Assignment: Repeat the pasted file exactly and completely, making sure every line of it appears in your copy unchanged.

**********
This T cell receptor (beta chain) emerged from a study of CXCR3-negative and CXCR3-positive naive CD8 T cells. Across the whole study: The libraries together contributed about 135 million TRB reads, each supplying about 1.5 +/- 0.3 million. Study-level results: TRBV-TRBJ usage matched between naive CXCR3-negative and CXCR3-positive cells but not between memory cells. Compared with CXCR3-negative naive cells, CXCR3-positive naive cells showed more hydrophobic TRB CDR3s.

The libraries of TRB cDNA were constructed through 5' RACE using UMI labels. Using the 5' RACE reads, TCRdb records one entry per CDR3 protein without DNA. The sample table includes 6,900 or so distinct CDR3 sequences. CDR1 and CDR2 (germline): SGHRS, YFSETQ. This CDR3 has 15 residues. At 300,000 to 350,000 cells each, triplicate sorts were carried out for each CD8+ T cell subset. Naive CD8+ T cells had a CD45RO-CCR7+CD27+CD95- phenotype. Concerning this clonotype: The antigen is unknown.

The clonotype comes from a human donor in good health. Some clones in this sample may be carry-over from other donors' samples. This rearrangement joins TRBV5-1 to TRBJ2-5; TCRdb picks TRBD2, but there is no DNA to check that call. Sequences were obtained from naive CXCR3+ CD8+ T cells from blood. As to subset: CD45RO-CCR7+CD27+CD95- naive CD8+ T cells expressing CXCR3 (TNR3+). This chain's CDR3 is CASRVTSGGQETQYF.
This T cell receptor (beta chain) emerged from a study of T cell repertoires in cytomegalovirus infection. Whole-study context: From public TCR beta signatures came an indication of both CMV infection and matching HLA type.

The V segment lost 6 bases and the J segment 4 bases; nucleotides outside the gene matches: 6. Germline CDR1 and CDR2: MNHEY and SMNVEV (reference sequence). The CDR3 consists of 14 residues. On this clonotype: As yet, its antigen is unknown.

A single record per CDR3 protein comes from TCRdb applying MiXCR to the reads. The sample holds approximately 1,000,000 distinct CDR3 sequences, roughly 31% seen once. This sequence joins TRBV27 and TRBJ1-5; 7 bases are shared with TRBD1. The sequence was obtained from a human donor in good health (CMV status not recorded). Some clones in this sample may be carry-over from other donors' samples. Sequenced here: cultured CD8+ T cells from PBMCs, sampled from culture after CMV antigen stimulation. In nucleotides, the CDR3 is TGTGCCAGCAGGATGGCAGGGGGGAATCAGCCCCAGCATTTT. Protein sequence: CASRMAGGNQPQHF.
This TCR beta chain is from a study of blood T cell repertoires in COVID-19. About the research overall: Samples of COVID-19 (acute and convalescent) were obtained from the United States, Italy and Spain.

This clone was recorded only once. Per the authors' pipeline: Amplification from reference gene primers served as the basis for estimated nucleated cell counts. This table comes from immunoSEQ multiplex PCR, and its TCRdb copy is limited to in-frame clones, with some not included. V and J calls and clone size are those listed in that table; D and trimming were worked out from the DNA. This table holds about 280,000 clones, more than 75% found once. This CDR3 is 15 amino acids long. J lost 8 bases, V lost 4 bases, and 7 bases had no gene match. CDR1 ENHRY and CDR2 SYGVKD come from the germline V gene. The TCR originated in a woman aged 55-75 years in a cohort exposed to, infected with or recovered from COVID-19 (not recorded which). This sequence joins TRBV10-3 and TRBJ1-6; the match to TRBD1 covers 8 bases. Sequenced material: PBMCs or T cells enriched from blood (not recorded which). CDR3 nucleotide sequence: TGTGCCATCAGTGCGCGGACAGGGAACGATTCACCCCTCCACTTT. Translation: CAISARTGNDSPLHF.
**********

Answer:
This T cell receptor (beta chain) emerged from a study of CXCR3-negative and CXCR3-positive naive CD8 T cells. Across the whole study: The libraries together contributed about 135 million TRB reads, each supplying about 1.5 +/- 0.3 million. Study-level results: TRBV-TRBJ usage matched between naive CXCR3-negative and CXCR3-positive cells but not between memory cells. Compared with CXCR3-negative naive cells, CXCR3-positive naive cells showed more hydrophobic TRB CDR3s.

The libraries of TRB cDNA were constructed through 5' RACE using UMI labels. Using the 5' RACE reads, TCRdb records one entry per CDR3 protein without DNA. The sample table includes 6,900 or so distinct CDR3 sequences. CDR1 and CDR2 (germline): SGHRS, YFSETQ. This CDR3 has 15 residues. At 300,000 to 350,000 cells each, triplicate sorts were carried out for each CD8+ T cell subset. Naive CD8+ T cells had a CD45RO-CCR7+CD27+CD95- phenotype. Concerning this clonotype: The antigen is unknown.

The clonotype comes from a human donor in good health. Some clones in this sample may be carry-over from other donors' samples. This rearrangement joins TRBV5-1 to TRBJ2-5; TCRdb picks TRBD2, but there is no DNA to check that call. Sequences were obtained from naive CXCR3+ CD8+ T cells from blood. As to subset: CD45RO-CCR7+CD27+CD95- naive CD8+ T cells expressing CXCR3 (TNR3+). This chain's CDR3 is CASRVTSGGQETQYF.
This T cell receptor (beta chain) emerged from a study of T cell repertoires in cytomegalovirus infection. Whole-study context: From public TCR beta signatures came an indication of both CMV infection and matching HLA type.

The V segment lost 6 bases and the J segment 4 bases; nucleotides outside the gene matches: 6. Germline CDR1 and CDR2: MNHEY and SMNVEV (reference sequence). The CDR3 consists of 14 residues. On this clonotype: As yet, its antigen is unknown.

A single record per CDR3 protein comes from TCRdb applying MiXCR to the reads. The sample holds approximately 1,000,000 distinct CDR3 sequences, roughly 31% seen once. This sequence joins TRBV27 and TRBJ1-5; 7 bases are shared with TRBD1. The sequence was obtained from a human donor in good health (CMV status not recorded). Some clones in this sample may be carry-over from other donors' samples. Sequenced here: cultured CD8+ T cells from PBMCs, sampled from culture after CMV antigen stimulation. In nucleotides, the CDR3 is TGTGCCAGCAGGATGGCAGGGGGGAATCAGCCCCAGCATTTT. Protein sequence: CASRMAGGNQPQHF.
This TCR beta chain is from a study of blood T cell repertoires in COVID-19. About the research overall: Samples of COVID-19 (acute and convalescent) were obtained from the United States, Italy and Spain.

This clone was recorded only once. Per the authors' pipeline: Amplification from reference gene primers served as the basis for estimated nucleated cell counts. This table comes from immunoSEQ multiplex PCR, and its TCRdb copy is limited to in-frame clones, with some not included. V and J calls and clone size are those listed in that table; D and trimming were worked out from the DNA. This table holds about 280,000 clones, more than 75% found once. This CDR3 is 15 amino acids long. J lost 8 bases, V lost 4 bases, and 7 bases had no gene match. CDR1 ENHRY and CDR2 SYGVKD come from the germline V gene. The TCR originated in a woman aged 55-75 years in a cohort exposed to, infected with or recovered from COVID-19 (not recorded which). This sequence joins TRBV10-3 and TRBJ1-6; the match to TRBD1 covers 8 bases. Sequenced material: PBMCs or T cells enriched from blood (not recorded which). CDR3 nucleotide sequence: TGTGCCATCAGTGCGCGGACAGGGAACGATTCACCCCTCCACTTT. Translation: CAISARTGNDSPLHF.